Toronto council OKs budget, mourns loss of councilman
TORONTO — Toronto City Council met on Monday to approve a $13.2 million budget for the 2020 fiscal year while mourning the loss of 4th Ward Councilman John Watts, who died Sunday following a brief battle with cancer.
Watts, who was 69, served on council since 2012, representing it on the city’s recreation committee for a time and most recently, its water-sewer committee.
Council members and others said Watts was active in the community but may be remembered most for spearheading the placement of about 200 banners along city streets honoring local veterans.
Inspired by banners bearing photos of local veterans in Weirton, Watts obtained council’s permission to post the banners and went about collecting sponsorships from veterans’ family members.
Council President Frank McEwen noted Watts assisted city crews as they hung the banners using a bucket truck.
“There were times when city crews weren’t available because they were doing other things so he put them up himself. He worked on them until they were done,” he added.
“Everything that John did, he did with his whole heart,” said Jim Litva, sergeant at arms at the Toronto American Legion Post where Watts, a Navy veteran, was a trustee.
Litva, who was called for comment, added, “John was old-school. If he was going to do something, he was going to do it to the best of his ability.
He noted that Watts also worked as part-time caretaker for the Jefferson County Airpark. Prior to that, he worked at the First Energy Sammis Plant for 42 years.
As chairman of the water-sewer committee, Watts often reported to council efforts by the city’s water and sewer departments while acknowledging their hard work.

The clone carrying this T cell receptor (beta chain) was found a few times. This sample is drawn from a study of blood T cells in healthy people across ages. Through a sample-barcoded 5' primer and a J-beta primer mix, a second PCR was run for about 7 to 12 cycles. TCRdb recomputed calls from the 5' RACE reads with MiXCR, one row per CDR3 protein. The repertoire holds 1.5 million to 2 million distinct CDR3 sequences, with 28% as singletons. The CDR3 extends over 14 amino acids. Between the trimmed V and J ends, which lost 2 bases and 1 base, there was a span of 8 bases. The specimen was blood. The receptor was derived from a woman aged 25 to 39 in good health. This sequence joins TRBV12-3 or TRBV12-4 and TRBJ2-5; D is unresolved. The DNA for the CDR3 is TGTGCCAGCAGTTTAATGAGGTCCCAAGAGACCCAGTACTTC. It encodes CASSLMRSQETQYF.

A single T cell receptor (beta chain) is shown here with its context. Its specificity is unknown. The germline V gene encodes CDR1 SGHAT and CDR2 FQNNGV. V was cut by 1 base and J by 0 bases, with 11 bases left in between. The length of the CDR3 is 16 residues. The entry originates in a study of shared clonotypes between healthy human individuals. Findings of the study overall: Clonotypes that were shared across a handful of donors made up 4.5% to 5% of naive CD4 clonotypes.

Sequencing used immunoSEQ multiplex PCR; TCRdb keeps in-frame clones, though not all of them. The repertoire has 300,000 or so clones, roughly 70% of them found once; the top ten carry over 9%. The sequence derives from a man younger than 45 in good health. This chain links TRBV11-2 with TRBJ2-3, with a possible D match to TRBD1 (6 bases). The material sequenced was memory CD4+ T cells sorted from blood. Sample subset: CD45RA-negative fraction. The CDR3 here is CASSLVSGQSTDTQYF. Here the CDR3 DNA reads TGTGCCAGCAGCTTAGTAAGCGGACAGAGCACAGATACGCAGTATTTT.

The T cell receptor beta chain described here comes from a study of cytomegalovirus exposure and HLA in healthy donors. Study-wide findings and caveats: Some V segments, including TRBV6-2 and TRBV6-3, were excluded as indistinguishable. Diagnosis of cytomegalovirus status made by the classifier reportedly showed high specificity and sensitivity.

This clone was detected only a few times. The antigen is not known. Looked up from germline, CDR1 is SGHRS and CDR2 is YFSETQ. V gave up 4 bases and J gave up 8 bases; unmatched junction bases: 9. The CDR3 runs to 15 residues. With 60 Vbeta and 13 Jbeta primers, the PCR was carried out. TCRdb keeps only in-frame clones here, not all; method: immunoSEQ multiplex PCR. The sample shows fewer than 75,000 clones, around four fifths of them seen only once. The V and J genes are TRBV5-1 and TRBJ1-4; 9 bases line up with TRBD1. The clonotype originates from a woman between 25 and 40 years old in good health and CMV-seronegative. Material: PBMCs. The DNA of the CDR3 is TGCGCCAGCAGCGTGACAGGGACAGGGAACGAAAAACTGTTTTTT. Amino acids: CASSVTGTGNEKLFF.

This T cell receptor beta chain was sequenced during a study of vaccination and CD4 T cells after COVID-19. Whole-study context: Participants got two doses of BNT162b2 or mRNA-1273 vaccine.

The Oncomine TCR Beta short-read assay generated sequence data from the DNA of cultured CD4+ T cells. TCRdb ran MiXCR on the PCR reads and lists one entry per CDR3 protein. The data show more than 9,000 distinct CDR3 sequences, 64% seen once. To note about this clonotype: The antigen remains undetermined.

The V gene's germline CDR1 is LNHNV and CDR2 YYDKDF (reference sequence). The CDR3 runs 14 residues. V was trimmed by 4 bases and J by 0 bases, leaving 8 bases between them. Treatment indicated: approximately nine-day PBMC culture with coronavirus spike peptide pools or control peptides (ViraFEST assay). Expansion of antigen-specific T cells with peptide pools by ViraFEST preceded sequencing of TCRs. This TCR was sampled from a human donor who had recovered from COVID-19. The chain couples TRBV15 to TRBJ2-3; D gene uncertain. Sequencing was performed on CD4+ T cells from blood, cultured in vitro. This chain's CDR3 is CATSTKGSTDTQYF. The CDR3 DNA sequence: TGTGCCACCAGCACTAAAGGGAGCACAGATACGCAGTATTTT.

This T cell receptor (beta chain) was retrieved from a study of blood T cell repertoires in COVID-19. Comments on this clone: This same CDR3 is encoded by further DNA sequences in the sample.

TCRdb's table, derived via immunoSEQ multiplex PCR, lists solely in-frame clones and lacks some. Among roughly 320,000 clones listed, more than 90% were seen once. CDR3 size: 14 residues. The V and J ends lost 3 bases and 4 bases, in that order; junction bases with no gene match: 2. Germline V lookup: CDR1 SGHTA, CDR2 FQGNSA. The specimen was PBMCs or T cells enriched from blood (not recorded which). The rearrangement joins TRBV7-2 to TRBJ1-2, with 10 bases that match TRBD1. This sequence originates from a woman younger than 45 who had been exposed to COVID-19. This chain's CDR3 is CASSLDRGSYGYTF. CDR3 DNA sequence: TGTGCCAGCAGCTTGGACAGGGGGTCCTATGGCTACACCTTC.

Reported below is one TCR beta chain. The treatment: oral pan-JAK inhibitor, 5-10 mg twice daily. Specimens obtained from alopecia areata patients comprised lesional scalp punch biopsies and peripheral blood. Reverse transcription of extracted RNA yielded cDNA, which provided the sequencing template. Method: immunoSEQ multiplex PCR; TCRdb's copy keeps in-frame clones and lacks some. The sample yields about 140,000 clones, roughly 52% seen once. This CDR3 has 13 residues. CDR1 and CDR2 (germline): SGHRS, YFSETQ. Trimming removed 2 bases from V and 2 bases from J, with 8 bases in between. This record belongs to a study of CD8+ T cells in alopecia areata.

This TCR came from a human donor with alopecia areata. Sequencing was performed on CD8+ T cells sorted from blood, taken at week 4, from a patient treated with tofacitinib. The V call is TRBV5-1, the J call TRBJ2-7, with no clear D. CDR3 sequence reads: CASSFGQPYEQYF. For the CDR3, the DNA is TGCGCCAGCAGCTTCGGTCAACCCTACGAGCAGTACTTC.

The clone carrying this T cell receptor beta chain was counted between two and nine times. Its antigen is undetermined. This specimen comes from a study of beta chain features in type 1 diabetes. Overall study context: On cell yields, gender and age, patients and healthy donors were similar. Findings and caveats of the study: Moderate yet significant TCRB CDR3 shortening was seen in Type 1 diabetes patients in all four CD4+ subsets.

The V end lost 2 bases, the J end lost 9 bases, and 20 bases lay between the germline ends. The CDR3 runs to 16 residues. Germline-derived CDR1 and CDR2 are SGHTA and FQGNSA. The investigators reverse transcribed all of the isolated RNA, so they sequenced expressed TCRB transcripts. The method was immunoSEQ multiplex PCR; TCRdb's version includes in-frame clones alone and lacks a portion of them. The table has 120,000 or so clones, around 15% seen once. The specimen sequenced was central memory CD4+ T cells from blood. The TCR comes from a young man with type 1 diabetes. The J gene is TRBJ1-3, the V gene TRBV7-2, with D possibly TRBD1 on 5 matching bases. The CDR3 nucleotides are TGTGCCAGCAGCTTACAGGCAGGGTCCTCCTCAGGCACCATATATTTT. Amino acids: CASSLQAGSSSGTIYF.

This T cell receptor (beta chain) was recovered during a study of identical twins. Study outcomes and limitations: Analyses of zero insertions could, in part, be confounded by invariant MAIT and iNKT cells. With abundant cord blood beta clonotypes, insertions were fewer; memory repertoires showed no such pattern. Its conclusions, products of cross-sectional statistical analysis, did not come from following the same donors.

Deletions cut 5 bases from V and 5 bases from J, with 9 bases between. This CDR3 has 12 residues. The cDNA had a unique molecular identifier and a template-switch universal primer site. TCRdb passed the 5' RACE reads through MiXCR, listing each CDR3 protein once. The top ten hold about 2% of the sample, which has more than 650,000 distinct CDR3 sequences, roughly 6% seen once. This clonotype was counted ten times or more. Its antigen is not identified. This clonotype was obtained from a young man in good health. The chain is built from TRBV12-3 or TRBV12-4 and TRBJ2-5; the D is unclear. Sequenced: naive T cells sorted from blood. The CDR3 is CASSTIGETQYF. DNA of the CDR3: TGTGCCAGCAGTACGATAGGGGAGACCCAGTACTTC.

Councilman at large Ron Holmes said, “He was just a unique person who did whatever he could for the citizens and not just the 4th Ward. He loved this city, loved this community.”
Holmes said a black cloth has been draped over the nameplate at Watts’ council seat and there are plans to adopt a resolution honoring him.
Watts is survived by his wife of 42 years, Melissa; a son, John; and brother, Roger; and other family members.
City Clerk Linda Burkey was asked about steps needed to fill Watts’ seat. She said because Watts was registered as a Democrat, the Jefferson County Democratic Party will be charged with appointing someone to fill the remainder of his current term, which began in January.
McEwen said the budget prepared by City Auditor Lisa Bauman is very similar to last year’s though it reflects a modest increase in revenue from an increase in employees at the TIMET plant, the city’s largest employer.
Recently the city’s board of control, which includes the mayor and service and safety directors, advised utility bills for residents and businesses affected by the COVID-19 coronavirus would be waived if they submitted required documentation.
Mayor John Parker said then it wasn’t clear how long the waiver would be available, noting no one is sure how long the virus’ impact will be felt.
McEwen said that and lost revenue from city businesses affected by the governor’s order prohibiting non-essential business operations are things council “will have to keep an eye on.”
The budget includes a few water and sewer projects under construction or in development.
They include the Euclid Avenue water project, which involves replacements and upgrades to water lines to existing customers on the street, now complete; and upcoming extension of water lines to a handful of customers there; and extension of water and sewer lines to the area off Nebo Drive being developed by Calabrese Properties.
Council recently approved building permits for two homes, valued at $250,000 each, for the site, which has been divided into 22 lots but could be occupied by many houses.
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